The Inside Story of How Domino’s Got Its Advertising on Potholes

Employees at a number of US cities spent hours of unremunerated time helping Domino’s make its latest ad campaign, Paving for Pizza, internal documents show.

The documents, which Motherboard obtained through Freedom of Information Act requests, contain a number of long email chains that spell out the terms of the Paving for Pizza campaign, which publicly debuted online June 11.


It began as—and arguably, remains—a lighthearted gesture. The idea for the campaign came from Domino’s longtime agency of record, Crispin Porter + Bogusky (CP+B), which also made the company’s 2009 “Domino’s Pizza Turnaround” ad in which executives admit their former recipes were terrible.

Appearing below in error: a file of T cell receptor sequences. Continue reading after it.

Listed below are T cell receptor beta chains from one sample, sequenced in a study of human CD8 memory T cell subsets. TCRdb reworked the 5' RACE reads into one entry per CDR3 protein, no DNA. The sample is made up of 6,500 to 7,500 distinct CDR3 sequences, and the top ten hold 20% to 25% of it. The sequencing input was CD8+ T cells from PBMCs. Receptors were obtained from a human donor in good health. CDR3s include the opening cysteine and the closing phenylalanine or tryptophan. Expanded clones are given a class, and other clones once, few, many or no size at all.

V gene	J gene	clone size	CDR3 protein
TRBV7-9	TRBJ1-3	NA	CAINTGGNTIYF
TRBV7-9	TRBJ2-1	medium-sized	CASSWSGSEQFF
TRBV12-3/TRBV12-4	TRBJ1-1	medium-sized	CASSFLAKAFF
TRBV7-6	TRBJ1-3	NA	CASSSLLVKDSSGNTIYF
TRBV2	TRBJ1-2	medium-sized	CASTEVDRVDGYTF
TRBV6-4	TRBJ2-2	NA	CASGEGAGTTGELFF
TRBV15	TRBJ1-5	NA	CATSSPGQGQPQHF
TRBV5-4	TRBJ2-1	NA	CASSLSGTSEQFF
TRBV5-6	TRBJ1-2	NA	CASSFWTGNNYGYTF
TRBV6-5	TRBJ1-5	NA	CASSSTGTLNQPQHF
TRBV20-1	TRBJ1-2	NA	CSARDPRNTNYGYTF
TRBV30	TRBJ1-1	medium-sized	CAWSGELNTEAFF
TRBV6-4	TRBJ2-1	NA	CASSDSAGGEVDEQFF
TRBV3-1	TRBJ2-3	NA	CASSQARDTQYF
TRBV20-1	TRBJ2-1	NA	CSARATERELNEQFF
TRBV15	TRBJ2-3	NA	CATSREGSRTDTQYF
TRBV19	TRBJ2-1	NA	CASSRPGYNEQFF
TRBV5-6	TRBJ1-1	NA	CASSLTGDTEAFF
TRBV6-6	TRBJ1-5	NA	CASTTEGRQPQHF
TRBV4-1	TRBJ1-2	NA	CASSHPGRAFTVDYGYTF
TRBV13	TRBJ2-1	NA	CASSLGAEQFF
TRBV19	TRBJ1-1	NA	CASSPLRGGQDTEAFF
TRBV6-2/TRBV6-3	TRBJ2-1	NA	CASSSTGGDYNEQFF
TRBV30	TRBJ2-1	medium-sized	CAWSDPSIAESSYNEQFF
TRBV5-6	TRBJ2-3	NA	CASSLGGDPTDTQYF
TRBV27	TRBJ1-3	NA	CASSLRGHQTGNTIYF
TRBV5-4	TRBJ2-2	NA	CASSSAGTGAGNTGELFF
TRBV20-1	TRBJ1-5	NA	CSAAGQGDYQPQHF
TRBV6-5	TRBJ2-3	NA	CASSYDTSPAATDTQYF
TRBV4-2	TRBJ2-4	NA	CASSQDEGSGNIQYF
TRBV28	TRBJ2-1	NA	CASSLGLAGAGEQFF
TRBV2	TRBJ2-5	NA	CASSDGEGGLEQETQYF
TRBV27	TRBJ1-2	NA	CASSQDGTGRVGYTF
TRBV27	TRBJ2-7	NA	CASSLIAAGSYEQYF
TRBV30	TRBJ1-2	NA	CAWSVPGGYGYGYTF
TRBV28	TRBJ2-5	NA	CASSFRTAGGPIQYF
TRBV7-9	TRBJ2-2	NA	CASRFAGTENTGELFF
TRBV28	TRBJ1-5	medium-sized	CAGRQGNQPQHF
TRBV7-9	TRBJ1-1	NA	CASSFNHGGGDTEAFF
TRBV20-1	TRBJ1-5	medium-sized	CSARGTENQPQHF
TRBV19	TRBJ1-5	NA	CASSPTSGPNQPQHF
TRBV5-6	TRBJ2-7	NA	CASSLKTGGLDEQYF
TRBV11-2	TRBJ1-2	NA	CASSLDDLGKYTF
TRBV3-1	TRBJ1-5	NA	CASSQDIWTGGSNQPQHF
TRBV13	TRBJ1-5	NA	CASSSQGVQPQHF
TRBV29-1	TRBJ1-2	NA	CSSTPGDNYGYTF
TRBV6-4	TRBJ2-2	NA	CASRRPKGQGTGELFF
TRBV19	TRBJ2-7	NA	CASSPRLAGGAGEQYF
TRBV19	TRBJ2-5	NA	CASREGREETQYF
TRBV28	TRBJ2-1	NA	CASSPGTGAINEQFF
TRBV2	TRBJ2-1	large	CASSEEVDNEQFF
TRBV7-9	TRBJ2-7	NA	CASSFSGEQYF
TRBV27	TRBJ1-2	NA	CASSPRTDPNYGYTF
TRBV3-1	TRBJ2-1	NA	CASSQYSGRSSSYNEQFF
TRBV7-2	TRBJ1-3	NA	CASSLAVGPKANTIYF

The campaign’s premise was whimsical, yet simple: pothole-ridden roads damage your take-home pizza. Solution? Fix the roads and get your supper home safely.

In January, CP+B approached the cities of Athens, Georgia; Bartonville, Texas; and Milford, Delaware, offering them each grants of $5,000 to help them repair potholes in their town. In exchange, cities would carry out the repairs, take photos or videos of the repaired potholes, and stencil on a Domino’s logo along with the tagline “Oh yes we did.”

A fourth city—Burbank, California—got five potholes repaired in the filming of the Domino’s Paving for Pizza TV ad. The work there was done by the crew hired by the commercial’s production company, and not the city’s crews. The city did not receive $5,000. “We are not a partner with Domino’s,” Burbank media relations officer Jonathan Jones told me on the phone.

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